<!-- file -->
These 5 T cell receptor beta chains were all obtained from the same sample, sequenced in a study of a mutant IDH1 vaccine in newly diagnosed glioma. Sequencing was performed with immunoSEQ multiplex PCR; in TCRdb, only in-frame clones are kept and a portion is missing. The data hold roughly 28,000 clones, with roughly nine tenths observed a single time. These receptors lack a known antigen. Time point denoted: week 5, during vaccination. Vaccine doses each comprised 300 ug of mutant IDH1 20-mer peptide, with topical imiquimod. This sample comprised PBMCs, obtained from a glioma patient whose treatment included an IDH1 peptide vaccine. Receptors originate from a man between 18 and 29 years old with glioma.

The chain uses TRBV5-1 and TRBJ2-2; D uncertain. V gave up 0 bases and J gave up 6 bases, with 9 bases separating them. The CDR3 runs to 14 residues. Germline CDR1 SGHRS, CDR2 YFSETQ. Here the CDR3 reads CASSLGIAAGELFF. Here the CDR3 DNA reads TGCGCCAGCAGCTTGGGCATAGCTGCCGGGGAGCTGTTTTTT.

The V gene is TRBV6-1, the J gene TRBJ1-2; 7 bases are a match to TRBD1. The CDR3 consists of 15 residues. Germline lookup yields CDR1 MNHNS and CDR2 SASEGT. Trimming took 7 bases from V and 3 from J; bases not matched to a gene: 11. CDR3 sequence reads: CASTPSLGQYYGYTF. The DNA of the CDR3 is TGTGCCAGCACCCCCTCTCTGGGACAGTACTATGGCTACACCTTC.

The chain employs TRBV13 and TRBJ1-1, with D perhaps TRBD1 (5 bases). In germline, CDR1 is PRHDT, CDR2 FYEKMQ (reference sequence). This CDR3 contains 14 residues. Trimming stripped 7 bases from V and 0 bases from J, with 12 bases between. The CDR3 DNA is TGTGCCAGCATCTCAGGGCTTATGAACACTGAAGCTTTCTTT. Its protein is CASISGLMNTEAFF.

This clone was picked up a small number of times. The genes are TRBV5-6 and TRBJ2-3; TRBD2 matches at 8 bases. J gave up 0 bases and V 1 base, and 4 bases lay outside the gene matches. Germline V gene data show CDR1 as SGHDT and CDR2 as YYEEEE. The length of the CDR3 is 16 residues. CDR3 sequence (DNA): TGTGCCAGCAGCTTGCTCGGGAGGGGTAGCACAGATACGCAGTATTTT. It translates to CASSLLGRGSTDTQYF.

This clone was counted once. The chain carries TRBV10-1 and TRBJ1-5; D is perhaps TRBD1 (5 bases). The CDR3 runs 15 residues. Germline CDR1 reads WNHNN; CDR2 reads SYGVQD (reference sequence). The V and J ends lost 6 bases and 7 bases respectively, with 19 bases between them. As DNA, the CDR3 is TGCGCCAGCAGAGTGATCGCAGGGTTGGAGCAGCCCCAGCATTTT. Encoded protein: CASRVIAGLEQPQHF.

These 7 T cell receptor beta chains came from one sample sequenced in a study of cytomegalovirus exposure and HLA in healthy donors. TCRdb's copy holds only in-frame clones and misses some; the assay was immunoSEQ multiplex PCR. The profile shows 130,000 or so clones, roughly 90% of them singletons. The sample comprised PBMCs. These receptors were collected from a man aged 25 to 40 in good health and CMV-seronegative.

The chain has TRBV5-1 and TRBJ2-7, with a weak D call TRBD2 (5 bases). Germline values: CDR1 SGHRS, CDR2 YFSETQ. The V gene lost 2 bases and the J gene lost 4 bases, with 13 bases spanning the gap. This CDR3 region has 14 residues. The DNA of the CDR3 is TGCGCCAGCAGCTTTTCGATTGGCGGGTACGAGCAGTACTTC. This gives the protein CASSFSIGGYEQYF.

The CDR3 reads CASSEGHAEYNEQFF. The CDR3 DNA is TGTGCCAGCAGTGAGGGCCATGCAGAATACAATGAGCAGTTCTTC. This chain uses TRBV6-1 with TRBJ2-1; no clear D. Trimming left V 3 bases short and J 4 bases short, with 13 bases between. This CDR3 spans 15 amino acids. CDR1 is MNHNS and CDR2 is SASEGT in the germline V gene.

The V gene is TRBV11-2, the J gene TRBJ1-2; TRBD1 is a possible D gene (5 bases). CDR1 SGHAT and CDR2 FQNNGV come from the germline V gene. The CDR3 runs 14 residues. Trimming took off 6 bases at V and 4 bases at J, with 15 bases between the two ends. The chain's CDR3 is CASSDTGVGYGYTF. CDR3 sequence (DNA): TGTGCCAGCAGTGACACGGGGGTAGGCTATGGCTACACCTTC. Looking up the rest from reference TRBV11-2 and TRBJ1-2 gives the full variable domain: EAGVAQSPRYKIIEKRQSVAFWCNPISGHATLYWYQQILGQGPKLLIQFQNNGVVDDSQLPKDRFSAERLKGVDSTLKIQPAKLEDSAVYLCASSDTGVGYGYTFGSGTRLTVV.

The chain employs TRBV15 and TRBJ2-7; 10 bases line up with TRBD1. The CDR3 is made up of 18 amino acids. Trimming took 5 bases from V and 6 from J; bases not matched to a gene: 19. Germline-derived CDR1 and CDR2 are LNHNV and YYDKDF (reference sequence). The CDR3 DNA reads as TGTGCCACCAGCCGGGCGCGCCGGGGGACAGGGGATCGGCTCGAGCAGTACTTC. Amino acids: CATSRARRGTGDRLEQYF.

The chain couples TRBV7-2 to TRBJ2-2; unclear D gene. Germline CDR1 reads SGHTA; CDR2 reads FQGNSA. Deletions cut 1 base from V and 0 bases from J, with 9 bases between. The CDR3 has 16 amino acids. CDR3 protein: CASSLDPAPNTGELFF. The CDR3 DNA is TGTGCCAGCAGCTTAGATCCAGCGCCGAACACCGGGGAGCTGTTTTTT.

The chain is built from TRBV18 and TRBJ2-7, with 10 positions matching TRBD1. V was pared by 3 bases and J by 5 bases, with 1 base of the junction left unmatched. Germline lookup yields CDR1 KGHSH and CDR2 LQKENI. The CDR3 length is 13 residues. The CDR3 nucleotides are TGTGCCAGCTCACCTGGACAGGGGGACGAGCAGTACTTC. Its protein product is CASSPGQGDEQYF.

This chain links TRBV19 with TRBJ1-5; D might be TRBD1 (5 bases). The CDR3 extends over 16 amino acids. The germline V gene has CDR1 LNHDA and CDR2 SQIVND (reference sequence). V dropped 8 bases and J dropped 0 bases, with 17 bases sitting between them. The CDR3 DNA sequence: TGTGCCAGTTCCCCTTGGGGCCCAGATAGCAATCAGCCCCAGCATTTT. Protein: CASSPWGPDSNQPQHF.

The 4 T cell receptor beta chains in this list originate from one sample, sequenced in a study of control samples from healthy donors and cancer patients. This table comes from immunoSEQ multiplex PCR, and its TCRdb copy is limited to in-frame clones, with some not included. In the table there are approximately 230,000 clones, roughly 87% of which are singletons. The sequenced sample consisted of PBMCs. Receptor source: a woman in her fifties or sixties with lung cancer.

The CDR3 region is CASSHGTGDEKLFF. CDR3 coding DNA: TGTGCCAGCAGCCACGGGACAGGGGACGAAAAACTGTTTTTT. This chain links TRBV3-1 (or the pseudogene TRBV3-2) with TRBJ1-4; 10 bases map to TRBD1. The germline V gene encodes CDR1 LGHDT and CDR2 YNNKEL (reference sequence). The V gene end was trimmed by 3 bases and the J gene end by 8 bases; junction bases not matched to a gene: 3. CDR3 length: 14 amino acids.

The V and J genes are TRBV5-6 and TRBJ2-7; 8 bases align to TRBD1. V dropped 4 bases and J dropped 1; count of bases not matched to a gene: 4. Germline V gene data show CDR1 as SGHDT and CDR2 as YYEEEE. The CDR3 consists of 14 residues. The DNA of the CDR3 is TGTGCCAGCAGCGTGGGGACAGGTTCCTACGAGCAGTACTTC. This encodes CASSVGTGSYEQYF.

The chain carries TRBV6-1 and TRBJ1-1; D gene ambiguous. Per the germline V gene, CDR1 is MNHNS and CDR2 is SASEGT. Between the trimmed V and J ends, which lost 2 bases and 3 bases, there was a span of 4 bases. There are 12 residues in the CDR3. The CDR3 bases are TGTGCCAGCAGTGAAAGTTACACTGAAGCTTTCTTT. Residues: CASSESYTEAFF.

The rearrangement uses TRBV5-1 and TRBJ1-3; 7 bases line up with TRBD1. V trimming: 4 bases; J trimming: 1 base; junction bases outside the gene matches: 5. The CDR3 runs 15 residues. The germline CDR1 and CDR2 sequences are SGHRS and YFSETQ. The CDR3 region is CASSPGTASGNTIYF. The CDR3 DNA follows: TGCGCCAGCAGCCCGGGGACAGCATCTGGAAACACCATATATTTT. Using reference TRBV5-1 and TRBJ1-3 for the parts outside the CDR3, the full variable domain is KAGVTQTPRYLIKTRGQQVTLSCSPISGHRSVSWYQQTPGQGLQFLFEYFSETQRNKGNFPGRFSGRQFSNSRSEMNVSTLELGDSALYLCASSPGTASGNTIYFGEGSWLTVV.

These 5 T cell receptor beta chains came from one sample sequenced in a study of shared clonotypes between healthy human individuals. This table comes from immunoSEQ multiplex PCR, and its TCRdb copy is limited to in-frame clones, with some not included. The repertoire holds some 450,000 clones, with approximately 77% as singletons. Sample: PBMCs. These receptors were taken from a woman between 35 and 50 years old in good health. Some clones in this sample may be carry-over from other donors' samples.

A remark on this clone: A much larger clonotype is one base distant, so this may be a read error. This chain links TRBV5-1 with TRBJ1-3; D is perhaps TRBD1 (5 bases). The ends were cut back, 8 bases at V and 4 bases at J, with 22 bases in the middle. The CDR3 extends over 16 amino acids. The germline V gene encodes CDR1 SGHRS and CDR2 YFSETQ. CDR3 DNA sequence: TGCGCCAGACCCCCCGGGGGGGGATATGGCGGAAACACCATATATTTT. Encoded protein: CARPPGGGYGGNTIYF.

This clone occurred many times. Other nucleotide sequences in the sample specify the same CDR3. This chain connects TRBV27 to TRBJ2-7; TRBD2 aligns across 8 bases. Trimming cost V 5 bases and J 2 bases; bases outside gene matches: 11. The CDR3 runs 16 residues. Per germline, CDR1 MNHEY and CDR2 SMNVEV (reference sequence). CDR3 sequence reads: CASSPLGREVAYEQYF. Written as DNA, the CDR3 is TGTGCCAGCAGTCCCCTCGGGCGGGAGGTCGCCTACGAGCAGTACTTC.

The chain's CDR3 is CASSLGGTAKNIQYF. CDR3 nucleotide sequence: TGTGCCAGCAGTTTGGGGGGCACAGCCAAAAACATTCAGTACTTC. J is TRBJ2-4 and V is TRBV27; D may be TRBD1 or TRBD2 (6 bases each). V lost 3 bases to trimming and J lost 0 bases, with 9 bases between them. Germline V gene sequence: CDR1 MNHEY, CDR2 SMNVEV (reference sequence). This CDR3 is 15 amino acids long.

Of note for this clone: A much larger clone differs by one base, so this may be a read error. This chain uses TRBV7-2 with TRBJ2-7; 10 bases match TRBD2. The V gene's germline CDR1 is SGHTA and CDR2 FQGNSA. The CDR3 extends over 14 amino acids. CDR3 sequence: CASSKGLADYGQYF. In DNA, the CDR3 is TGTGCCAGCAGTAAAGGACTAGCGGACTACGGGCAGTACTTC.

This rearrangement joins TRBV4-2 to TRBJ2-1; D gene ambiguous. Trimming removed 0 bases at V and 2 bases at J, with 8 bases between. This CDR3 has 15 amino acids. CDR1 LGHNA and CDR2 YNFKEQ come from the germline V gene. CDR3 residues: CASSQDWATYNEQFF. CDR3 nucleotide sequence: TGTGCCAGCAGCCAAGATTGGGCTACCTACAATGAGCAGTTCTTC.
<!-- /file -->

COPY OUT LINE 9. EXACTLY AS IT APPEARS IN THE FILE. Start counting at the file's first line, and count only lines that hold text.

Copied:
The CDR3 reads CASSEGHAEYNEQFF. The CDR3 DNA is TGTGCCAGCAGTGAGGGCCATGCAGAATACAATGAGCAGTTCTTC. This chain uses TRBV6-1 with TRBJ2-1; no clear D. Trimming left V 3 bases short and J 4 bases short, with 13 bases between. This CDR3 spans 15 amino acids. CDR1 is MNHNS and CDR2 is SASEGT in the germline V gene.